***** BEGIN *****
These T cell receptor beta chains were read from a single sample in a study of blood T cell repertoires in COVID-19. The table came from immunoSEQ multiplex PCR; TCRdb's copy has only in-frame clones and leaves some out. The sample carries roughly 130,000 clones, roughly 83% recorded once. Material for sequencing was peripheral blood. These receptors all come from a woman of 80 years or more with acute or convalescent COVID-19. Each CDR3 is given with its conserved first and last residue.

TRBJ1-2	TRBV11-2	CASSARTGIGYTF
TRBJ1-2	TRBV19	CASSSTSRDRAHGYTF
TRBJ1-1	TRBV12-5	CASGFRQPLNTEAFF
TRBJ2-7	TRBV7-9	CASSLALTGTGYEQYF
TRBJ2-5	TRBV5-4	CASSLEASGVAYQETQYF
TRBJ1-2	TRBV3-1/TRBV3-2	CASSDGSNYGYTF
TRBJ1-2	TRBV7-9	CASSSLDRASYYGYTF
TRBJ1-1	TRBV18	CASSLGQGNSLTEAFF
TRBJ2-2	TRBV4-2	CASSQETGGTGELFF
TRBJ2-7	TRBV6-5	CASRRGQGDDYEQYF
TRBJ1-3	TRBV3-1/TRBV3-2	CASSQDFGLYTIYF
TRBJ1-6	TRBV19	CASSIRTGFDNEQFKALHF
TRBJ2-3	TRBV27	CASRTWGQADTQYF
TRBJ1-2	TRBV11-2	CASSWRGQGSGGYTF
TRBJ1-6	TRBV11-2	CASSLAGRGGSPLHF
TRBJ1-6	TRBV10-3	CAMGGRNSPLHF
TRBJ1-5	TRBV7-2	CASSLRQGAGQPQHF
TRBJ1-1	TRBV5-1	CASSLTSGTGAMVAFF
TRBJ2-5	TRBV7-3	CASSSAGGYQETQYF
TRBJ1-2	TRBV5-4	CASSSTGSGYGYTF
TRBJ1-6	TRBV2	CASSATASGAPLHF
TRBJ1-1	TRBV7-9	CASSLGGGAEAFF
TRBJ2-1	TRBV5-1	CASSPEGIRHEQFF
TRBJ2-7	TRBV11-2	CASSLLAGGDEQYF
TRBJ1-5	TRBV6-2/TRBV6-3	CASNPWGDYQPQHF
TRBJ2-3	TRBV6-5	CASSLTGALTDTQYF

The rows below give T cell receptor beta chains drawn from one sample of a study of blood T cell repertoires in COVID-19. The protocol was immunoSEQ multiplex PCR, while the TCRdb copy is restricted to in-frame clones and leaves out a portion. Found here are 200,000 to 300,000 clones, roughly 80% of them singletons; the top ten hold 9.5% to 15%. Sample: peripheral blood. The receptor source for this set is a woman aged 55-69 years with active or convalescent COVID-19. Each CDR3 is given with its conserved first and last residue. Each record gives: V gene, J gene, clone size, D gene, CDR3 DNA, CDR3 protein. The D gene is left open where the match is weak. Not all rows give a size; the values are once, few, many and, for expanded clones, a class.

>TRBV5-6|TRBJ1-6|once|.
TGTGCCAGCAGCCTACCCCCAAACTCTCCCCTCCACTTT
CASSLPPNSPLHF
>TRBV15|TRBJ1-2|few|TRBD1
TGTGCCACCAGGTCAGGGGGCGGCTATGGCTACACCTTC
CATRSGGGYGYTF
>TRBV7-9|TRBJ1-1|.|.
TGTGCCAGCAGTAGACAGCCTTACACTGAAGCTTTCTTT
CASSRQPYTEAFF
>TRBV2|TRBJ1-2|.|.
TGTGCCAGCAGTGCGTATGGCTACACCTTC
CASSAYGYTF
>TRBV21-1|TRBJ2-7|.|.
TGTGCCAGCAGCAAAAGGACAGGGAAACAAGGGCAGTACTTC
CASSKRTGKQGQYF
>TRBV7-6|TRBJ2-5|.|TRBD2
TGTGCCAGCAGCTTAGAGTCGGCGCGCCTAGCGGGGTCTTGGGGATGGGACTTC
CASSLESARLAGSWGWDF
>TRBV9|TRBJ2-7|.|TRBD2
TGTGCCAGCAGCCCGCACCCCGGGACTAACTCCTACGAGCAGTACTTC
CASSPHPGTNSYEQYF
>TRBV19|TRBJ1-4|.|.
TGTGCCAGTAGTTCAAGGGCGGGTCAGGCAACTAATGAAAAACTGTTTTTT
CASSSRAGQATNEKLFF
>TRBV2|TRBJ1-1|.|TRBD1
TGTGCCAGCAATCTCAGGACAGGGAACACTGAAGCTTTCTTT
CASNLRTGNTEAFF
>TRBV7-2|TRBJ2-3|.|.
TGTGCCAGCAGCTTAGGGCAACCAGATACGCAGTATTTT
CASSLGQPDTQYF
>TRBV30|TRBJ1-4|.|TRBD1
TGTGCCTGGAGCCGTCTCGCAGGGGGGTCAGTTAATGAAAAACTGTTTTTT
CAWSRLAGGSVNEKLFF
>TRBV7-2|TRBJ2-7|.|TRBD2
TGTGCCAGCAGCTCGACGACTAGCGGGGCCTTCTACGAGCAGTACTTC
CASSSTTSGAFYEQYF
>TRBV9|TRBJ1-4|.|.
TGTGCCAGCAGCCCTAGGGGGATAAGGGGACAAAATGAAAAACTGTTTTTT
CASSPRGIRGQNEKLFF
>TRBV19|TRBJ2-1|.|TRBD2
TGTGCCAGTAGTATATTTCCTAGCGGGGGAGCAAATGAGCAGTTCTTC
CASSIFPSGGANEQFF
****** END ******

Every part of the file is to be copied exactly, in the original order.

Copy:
These T cell receptor beta chains were read from a single sample in a study of blood T cell repertoires in COVID-19. The table came from immunoSEQ multiplex PCR; TCRdb's copy has only in-frame clones and leaves some out. The sample carries roughly 130,000 clones, roughly 83% recorded once. Material for sequencing was peripheral blood. These receptors all come from a woman of 80 years or more with acute or convalescent COVID-19. Each CDR3 is given with its conserved first and last residue.

TRBJ1-2	TRBV11-2	CASSARTGIGYTF
TRBJ1-2	TRBV19	CASSSTSRDRAHGYTF
TRBJ1-1	TRBV12-5	CASGFRQPLNTEAFF
TRBJ2-7	TRBV7-9	CASSLALTGTGYEQYF
TRBJ2-5	TRBV5-4	CASSLEASGVAYQETQYF
TRBJ1-2	TRBV3-1/TRBV3-2	CASSDGSNYGYTF
TRBJ1-2	TRBV7-9	CASSSLDRASYYGYTF
TRBJ1-1	TRBV18	CASSLGQGNSLTEAFF
TRBJ2-2	TRBV4-2	CASSQETGGTGELFF
TRBJ2-7	TRBV6-5	CASRRGQGDDYEQYF
TRBJ1-3	TRBV3-1/TRBV3-2	CASSQDFGLYTIYF
TRBJ1-6	TRBV19	CASSIRTGFDNEQFKALHF
TRBJ2-3	TRBV27	CASRTWGQADTQYF
TRBJ1-2	TRBV11-2	CASSWRGQGSGGYTF
TRBJ1-6	TRBV11-2	CASSLAGRGGSPLHF
TRBJ1-6	TRBV10-3	CAMGGRNSPLHF
TRBJ1-5	TRBV7-2	CASSLRQGAGQPQHF
TRBJ1-1	TRBV5-1	CASSLTSGTGAMVAFF
TRBJ2-5	TRBV7-3	CASSSAGGYQETQYF
TRBJ1-2	TRBV5-4	CASSSTGSGYGYTF
TRBJ1-6	TRBV2	CASSATASGAPLHF
TRBJ1-1	TRBV7-9	CASSLGGGAEAFF
TRBJ2-1	TRBV5-1	CASSPEGIRHEQFF
TRBJ2-7	TRBV11-2	CASSLLAGGDEQYF
TRBJ1-5	TRBV6-2/TRBV6-3	CASNPWGDYQPQHF
TRBJ2-3	TRBV6-5	CASSLTGALTDTQYF

The rows below give T cell receptor beta chains drawn from one sample of a study of blood T cell repertoires in COVID-19. The protocol was immunoSEQ multiplex PCR, while the TCRdb copy is restricted to in-frame clones and leaves out a portion. Found here are 200,000 to 300,000 clones, roughly 80% of them singletons; the top ten hold 9.5% to 15%. Sample: peripheral blood. The receptor source for this set is a woman aged 55-69 years with active or convalescent COVID-19. Each CDR3 is given with its conserved first and last residue. Each record gives: V gene, J gene, clone size, D gene, CDR3 DNA, CDR3 protein. The D gene is left open where the match is weak. Not all rows give a size; the values are once, few, many and, for expanded clones, a class.

>TRBV5-6|TRBJ1-6|once|.
TGTGCCAGCAGCCTACCCCCAAACTCTCCCCTCCACTTT
CASSLPPNSPLHF
>TRBV15|TRBJ1-2|few|TRBD1
TGTGCCACCAGGTCAGGGGGCGGCTATGGCTACACCTTC
CATRSGGGYGYTF
>TRBV7-9|TRBJ1-1|.|.
TGTGCCAGCAGTAGACAGCCTTACACTGAAGCTTTCTTT
CASSRQPYTEAFF
>TRBV2|TRBJ1-2|.|.
TGTGCCAGCAGTGCGTATGGCTACACCTTC
CASSAYGYTF
>TRBV21-1|TRBJ2-7|.|.
TGTGCCAGCAGCAAAAGGACAGGGAAACAAGGGCAGTACTTC
CASSKRTGKQGQYF
>TRBV7-6|TRBJ2-5|.|TRBD2
TGTGCCAGCAGCTTAGAGTCGGCGCGCCTAGCGGGGTCTTGGGGATGGGACTTC
CASSLESARLAGSWGWDF
>TRBV9|TRBJ2-7|.|TRBD2
TGTGCCAGCAGCCCGCACCCCGGGACTAACTCCTACGAGCAGTACTTC
CASSPHPGTNSYEQYF
>TRBV19|TRBJ1-4|.|.
TGTGCCAGTAGTTCAAGGGCGGGTCAGGCAACTAATGAAAAACTGTTTTTT
CASSSRAGQATNEKLFF
>TRBV2|TRBJ1-1|.|TRBD1
TGTGCCAGCAATCTCAGGACAGGGAACACTGAAGCTTTCTTT
CASNLRTGNTEAFF
>TRBV7-2|TRBJ2-3|.|.
TGTGCCAGCAGCTTAGGGCAACCAGATACGCAGTATTTT
CASSLGQPDTQYF
>TRBV30|TRBJ1-4|.|TRBD1
TGTGCCTGGAGCCGTCTCGCAGGGGGGTCAGTTAATGAAAAACTGTTTTTT
CAWSRLAGGSVNEKLFF
>TRBV7-2|TRBJ2-7|.|TRBD2
TGTGCCAGCAGCTCGACGACTAGCGGGGCCTTCTACGAGCAGTACTTC
CASSSTTSGAFYEQYF
>TRBV9|TRBJ1-4|.|.
TGTGCCAGCAGCCCTAGGGGGATAAGGGGACAAAATGAAAAACTGTTTTTT
CASSPRGIRGQNEKLFF
>TRBV19|TRBJ2-1|.|TRBD2
TGTGCCAGTAGTATATTTCCTAGCGGGGGAGCAAATGAGCAGTTCTTC
CASSIFPSGGANEQFF